Become a foster carer

The fostering of animals, large and small, is an important and rewarding part of the work that RSPCA Tasmania volunteers and staff undertake.

Foster care gives animals that are initially not fit to be re-homed a wonderful start in life, before moving on to suitable, lifelong homes.

The purpose of foster care is to place animals into temporary care; this aims to help animals that are not suitable to be housed in an animal care centre environment. This may be due to the fact that the fostered animals  are too young or too small for adoption. Or it could be because they are recovering from illness or surgery, or they have behavioural issues, such as being timid, or simply not coping at the centre.

Who can foster care

We’re happy to talk about fostering to anyone with a passion for helping animals. We need to consider the foster environment, such as what sort of fencing you have, and the amount of time you can dedicate to the animal.

RSPCA Tasmania will cover all direct costs relating to the animal. This includes food, veterinary care and medications, bedding and grooming. We do not expect you to be out of pocket as you help rehabilitate these animals. Only your love and time is required, along with presenting the animal at its best for re-homing.

All dogs and cats are behaviour-tested and vet-checked before they are placed into foster care.

Rewards

Our foster carers are well looked after. We offer training in a variety of areas, and recognise the efforts made by our foster volunteers to make a difference to the animals they foster.

Most carers undertake fostering because of the emotional reward they experience when their fostered animals find loving new homes (and sometimes the continuing friendship this brings).

If, for some reason, you cannot currently own an animal, but would love to have the company of a grateful animal, fostering may be perfect for you.

RSPCA TASMANIA FOSTER CARE FAQ

What types of animals need foster care?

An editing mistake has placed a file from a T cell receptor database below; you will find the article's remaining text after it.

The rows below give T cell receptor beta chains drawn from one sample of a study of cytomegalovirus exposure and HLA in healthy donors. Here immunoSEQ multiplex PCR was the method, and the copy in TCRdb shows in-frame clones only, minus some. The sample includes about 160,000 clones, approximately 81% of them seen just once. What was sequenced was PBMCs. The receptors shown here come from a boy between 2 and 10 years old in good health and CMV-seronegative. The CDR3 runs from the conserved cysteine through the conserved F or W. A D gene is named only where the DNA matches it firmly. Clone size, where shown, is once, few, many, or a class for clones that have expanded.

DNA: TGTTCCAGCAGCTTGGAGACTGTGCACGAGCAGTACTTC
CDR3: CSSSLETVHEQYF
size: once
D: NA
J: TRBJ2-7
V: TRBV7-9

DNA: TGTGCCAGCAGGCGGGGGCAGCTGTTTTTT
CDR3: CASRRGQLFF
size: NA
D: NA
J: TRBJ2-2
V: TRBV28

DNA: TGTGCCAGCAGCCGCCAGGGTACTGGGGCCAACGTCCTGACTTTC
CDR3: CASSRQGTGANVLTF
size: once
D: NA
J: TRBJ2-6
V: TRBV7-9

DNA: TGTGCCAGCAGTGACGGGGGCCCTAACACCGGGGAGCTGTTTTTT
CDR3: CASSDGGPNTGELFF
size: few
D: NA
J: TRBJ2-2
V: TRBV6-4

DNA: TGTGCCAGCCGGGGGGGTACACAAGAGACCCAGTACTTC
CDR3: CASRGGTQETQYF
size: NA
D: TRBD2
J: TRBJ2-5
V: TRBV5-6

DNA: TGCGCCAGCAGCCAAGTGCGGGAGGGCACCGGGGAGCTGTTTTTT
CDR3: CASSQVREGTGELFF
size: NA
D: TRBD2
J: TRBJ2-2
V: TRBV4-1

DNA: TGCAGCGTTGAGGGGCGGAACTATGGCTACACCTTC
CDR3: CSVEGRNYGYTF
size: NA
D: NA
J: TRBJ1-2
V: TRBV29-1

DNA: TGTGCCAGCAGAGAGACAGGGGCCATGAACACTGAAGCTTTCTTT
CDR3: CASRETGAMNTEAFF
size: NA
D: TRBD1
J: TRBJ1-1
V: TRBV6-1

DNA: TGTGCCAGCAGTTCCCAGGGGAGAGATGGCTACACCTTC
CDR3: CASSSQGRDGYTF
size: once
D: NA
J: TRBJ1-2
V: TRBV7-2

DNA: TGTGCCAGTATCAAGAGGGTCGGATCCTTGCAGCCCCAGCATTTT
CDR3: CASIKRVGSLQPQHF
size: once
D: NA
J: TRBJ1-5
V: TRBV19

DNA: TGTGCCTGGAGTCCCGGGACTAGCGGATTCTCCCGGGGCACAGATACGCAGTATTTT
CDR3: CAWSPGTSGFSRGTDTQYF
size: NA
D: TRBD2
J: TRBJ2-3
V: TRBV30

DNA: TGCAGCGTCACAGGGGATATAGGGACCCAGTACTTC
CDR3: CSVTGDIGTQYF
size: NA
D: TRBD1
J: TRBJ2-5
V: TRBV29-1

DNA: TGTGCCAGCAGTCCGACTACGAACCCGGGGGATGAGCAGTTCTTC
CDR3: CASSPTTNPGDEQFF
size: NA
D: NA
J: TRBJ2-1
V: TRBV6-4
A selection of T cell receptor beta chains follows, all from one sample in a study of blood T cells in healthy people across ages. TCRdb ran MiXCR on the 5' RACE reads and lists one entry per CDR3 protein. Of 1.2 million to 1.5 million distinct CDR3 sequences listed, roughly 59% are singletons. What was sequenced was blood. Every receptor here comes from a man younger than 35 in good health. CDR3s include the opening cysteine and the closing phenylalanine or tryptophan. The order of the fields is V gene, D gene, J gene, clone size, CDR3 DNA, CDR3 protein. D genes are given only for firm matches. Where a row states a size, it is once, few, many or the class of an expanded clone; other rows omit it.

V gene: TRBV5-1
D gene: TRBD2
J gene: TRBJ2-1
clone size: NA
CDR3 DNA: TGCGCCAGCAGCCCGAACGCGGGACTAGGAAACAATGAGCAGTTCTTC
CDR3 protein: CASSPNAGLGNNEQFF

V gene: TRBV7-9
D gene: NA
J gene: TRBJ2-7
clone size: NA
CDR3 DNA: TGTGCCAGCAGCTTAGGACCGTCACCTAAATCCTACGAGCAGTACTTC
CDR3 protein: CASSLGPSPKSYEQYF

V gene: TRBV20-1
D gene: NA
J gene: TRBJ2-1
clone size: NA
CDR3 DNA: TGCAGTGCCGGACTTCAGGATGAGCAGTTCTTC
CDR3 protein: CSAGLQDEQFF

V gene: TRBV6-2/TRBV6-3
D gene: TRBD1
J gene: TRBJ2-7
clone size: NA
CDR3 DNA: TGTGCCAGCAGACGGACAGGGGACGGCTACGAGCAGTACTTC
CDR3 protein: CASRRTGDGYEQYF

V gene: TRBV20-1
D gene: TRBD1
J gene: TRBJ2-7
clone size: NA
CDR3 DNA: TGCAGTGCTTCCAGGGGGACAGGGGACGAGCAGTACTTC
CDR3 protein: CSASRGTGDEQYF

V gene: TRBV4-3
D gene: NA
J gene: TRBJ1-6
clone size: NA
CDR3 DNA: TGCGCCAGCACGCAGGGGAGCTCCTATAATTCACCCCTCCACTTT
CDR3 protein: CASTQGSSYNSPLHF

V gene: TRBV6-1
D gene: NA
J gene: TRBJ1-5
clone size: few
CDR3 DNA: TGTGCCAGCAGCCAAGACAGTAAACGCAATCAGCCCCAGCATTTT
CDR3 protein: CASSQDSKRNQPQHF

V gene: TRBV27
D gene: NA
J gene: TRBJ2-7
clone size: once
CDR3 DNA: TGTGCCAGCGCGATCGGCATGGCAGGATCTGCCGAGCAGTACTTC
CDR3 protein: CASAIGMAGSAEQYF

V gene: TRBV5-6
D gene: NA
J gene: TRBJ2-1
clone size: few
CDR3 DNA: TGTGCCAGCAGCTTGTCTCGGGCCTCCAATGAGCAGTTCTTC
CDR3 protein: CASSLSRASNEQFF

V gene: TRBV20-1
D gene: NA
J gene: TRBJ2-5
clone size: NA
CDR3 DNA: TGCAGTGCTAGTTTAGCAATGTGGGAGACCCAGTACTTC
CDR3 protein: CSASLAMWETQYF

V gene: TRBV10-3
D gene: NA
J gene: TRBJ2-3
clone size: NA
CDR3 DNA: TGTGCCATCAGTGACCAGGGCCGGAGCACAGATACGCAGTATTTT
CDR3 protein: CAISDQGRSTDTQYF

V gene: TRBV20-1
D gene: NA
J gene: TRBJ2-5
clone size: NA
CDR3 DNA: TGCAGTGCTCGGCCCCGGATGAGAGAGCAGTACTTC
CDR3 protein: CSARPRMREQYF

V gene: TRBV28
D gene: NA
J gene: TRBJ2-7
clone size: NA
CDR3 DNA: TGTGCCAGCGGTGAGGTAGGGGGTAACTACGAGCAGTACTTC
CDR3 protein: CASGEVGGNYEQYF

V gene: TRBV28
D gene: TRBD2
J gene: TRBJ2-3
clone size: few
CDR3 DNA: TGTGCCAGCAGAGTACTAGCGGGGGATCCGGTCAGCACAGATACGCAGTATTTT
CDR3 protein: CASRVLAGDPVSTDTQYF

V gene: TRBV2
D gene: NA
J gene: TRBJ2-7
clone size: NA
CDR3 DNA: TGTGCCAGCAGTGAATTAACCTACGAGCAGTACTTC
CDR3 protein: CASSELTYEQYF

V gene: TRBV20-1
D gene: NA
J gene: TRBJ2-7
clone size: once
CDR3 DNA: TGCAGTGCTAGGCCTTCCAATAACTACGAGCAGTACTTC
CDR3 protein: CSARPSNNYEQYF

ducklingBaby animals who are too young to be re-homed, mothers with litters, animals who require rest or rehabilitation after surgery or those with treatable medical conditions, animals who require socialisation or behavioural rehabilitation, and some animals who just need a place to temporarily call their own.

Foster carers don’t just look after dogs and cats. We sometimes need carers for a range of animals, including poultry.

How long will you have a foster animal for?

This can range from one week to a few months.

It all depends on the requirements of the animal and the availability of the foster carer.

What does the RSPCA provide?

Food, kitty litter, all veterinary treatments and advice, behavioural support, and items such as leads, crates, cages and so on.

What do the animals need from their foster parent?

A safe and secure environment, exercise, reliable transport to and from the Care Centre and lots of TLC!

You don’t need qualifications, formal training or experience, because we’ll help you along the way.

What if you work fulltime?

Most foster animals are ok to be left alone in a secure place at home during working hours.

High care animals are sent to experienced foster carers, who are able to give them extra attention.

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